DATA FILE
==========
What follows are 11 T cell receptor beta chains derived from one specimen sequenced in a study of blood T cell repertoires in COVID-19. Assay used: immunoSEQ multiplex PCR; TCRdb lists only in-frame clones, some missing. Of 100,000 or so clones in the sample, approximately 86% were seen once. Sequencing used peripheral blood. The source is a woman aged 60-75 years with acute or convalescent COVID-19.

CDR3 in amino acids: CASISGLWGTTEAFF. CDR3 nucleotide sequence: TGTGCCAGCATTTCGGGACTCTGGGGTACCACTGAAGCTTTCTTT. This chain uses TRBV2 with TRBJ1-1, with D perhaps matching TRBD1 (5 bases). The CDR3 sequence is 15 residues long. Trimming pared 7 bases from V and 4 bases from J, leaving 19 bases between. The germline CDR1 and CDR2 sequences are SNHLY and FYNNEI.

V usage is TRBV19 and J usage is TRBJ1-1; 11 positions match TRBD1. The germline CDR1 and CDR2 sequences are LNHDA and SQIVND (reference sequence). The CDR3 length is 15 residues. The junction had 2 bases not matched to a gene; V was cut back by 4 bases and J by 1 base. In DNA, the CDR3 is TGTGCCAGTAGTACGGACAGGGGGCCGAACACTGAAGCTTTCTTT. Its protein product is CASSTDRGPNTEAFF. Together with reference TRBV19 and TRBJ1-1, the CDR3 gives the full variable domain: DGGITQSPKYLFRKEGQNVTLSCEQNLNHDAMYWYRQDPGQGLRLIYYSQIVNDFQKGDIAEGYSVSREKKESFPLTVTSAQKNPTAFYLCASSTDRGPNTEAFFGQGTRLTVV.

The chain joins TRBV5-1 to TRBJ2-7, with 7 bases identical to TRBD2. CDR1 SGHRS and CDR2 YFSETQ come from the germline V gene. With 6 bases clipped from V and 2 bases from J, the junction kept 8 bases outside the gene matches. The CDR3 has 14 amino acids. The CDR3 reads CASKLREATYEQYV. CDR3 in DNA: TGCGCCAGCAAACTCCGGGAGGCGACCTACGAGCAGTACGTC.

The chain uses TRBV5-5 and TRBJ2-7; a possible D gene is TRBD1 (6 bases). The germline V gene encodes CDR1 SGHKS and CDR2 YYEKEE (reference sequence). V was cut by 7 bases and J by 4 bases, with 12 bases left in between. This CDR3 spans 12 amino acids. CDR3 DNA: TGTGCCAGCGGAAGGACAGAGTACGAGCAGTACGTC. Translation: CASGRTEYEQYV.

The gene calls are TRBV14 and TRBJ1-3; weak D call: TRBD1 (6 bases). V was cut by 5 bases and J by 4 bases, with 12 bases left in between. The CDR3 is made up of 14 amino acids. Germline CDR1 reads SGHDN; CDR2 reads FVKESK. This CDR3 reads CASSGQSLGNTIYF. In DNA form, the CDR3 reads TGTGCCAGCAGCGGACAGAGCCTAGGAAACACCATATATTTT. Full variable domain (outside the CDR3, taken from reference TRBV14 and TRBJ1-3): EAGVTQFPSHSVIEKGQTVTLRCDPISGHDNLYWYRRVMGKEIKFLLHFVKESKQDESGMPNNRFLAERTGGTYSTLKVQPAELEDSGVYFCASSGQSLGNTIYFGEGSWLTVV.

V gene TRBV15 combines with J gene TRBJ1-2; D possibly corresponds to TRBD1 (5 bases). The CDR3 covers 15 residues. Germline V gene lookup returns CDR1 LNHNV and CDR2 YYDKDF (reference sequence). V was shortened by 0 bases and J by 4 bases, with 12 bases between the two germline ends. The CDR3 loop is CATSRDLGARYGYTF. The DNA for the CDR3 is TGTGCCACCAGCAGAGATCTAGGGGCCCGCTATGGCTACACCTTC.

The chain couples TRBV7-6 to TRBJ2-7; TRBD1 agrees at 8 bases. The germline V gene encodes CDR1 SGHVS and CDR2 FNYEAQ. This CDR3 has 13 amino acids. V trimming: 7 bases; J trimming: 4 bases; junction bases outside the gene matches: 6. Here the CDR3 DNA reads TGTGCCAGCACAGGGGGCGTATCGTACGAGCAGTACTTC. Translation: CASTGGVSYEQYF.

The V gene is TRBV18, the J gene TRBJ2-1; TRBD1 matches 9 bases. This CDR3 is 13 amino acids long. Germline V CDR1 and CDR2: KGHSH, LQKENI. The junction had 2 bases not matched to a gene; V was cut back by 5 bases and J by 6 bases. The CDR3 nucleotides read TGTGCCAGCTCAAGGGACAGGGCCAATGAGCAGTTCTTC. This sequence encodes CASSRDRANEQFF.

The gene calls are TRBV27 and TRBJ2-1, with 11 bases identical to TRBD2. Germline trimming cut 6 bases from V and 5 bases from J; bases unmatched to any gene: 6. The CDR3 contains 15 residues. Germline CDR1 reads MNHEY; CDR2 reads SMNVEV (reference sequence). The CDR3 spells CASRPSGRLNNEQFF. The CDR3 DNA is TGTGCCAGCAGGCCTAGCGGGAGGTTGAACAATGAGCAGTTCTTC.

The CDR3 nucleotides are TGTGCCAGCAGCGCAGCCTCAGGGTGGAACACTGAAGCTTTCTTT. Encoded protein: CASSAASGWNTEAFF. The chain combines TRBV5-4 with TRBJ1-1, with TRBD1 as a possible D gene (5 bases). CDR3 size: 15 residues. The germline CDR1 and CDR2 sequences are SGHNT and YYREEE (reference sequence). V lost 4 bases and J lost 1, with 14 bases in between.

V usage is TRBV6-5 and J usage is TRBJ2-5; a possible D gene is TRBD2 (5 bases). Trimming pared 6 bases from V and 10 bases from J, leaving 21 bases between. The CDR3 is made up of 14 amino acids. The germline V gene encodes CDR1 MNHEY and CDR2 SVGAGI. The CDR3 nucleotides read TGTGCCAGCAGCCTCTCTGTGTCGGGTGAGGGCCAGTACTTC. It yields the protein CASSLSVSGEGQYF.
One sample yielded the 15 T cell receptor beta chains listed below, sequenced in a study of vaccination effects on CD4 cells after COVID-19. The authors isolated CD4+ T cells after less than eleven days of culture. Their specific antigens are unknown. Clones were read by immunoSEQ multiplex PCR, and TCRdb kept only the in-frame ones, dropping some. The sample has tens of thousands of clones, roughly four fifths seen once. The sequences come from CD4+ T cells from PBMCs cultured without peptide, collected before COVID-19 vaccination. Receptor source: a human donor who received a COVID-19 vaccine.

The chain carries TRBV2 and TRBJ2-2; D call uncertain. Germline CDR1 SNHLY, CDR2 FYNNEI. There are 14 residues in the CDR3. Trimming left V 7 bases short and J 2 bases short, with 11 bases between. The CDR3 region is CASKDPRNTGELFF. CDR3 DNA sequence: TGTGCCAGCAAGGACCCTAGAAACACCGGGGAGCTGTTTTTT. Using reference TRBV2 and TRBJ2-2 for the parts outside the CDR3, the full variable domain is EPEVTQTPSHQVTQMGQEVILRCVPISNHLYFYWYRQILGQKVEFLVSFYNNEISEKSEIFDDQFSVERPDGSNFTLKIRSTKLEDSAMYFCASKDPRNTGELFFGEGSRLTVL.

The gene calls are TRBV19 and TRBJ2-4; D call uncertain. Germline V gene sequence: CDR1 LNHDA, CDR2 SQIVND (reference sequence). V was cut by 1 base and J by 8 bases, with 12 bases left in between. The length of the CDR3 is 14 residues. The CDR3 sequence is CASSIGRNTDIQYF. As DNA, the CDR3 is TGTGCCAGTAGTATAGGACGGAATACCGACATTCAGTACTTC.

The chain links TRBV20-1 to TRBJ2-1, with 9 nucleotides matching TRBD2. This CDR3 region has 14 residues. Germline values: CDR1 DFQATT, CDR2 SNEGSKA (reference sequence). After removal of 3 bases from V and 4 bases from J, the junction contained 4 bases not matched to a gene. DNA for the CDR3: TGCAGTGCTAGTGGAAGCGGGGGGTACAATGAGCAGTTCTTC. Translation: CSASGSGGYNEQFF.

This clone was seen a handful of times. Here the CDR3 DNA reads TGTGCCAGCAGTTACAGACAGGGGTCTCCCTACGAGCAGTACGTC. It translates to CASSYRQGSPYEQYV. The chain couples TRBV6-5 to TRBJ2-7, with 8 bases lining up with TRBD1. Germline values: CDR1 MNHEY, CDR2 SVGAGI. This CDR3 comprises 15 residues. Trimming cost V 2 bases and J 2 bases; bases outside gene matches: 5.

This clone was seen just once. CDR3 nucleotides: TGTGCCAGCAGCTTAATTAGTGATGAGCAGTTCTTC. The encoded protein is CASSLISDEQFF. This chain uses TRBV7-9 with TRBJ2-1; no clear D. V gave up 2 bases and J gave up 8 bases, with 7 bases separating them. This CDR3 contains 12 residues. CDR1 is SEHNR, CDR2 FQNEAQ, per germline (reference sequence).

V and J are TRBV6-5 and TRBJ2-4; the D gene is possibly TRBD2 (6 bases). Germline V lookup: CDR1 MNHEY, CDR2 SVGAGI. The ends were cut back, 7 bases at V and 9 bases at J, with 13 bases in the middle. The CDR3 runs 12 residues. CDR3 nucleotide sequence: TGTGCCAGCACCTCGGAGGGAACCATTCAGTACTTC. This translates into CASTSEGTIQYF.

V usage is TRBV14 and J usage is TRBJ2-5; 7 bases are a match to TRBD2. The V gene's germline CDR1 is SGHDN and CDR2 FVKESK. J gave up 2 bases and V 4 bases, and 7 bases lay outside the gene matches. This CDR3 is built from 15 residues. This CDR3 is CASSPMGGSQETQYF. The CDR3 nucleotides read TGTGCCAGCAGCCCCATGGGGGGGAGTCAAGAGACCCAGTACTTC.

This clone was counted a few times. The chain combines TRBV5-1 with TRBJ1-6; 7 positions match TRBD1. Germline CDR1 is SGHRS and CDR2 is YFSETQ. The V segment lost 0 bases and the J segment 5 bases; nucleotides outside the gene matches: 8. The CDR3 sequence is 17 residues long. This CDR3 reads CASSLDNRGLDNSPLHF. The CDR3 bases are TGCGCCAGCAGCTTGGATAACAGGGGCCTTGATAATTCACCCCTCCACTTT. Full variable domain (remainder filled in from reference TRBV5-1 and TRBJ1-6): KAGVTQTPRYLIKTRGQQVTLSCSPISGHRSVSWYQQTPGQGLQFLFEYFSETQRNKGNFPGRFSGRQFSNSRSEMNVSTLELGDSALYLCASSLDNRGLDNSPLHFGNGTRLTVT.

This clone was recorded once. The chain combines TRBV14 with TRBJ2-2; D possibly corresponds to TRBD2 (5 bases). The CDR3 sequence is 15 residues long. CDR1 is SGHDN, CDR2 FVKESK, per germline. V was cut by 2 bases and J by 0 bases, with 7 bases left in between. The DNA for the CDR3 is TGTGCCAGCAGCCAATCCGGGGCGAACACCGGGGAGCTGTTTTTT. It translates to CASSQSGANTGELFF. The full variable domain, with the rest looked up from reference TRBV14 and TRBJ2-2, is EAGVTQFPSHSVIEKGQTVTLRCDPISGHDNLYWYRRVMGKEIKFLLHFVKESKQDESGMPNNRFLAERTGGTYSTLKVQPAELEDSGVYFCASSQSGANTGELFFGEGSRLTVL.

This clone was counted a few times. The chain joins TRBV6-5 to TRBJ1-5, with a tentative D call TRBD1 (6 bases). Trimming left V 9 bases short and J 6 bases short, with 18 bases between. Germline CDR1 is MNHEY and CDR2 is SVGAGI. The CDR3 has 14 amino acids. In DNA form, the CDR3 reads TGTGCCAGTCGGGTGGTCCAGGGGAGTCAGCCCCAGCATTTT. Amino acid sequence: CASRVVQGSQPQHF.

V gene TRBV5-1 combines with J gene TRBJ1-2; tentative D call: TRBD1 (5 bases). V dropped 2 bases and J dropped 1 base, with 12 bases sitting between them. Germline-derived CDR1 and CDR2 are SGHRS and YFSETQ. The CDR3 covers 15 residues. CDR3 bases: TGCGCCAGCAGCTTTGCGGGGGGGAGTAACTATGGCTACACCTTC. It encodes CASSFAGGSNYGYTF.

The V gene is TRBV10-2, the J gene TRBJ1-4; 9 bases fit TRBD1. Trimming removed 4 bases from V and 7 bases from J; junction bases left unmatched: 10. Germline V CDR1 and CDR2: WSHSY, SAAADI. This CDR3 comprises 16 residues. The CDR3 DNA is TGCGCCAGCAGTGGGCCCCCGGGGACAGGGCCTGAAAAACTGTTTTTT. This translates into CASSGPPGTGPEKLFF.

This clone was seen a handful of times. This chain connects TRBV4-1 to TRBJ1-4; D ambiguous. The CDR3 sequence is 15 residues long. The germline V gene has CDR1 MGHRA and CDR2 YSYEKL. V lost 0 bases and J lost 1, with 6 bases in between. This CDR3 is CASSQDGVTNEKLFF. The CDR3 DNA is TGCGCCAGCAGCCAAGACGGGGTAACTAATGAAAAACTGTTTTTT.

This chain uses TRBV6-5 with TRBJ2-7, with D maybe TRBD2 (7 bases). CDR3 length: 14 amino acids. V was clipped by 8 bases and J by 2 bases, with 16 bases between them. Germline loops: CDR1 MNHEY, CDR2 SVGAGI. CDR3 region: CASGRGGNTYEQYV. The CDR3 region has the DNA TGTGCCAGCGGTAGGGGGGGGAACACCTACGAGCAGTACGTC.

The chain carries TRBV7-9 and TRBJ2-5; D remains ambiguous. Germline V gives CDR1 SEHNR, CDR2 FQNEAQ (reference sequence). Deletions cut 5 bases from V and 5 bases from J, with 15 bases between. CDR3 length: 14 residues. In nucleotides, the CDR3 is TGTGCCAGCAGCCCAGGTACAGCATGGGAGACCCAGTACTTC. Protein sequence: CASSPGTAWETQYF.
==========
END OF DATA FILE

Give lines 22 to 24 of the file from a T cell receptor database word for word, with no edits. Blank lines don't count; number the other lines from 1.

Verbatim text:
This clone was recorded once. The chain combines TRBV14 with TRBJ2-2; D possibly corresponds to TRBD2 (5 bases). The CDR3 sequence is 15 residues long. CDR1 is SGHDN, CDR2 FVKESK, per germline. V was cut by 2 bases and J by 0 bases, with 7 bases left in between. The DNA for the CDR3 is TGTGCCAGCAGCCAATCCGGGGCGAACACCGGGGAGCTGTTTTTT. It translates to CASSQSGANTGELFF. The full variable domain, with the rest looked up from reference TRBV14 and TRBJ2-2, is EAGVTQFPSHSVIEKGQTVTLRCDPISGHDNLYWYRRVMGKEIKFLLHFVKESKQDESGMPNNRFLAERTGGTYSTLKVQPAELEDSGVYFCASSQSGANTGELFFGEGSRLTVL.

This clone was counted a few times. The chain joins TRBV6-5 to TRBJ1-5, with a tentative D call TRBD1 (6 bases). Trimming left V 9 bases short and J 6 bases short, with 18 bases between. Germline CDR1 is MNHEY and CDR2 is SVGAGI. The CDR3 has 14 amino acids. In DNA form, the CDR3 reads TGTGCCAGTCGGGTGGTCCAGGGGAGTCAGCCCCAGCATTTT. Amino acid sequence: CASRVVQGSQPQHF.

V gene TRBV5-1 combines with J gene TRBJ1-2; tentative D call: TRBD1 (5 bases). V dropped 2 bases and J dropped 1 base, with 12 bases sitting between them. Germline-derived CDR1 and CDR2 are SGHRS and YFSETQ. The CDR3 covers 15 residues. CDR3 bases: TGCGCCAGCAGCTTTGCGGGGGGGAGTAACTATGGCTACACCTTC. It encodes CASSFAGGSNYGYTF.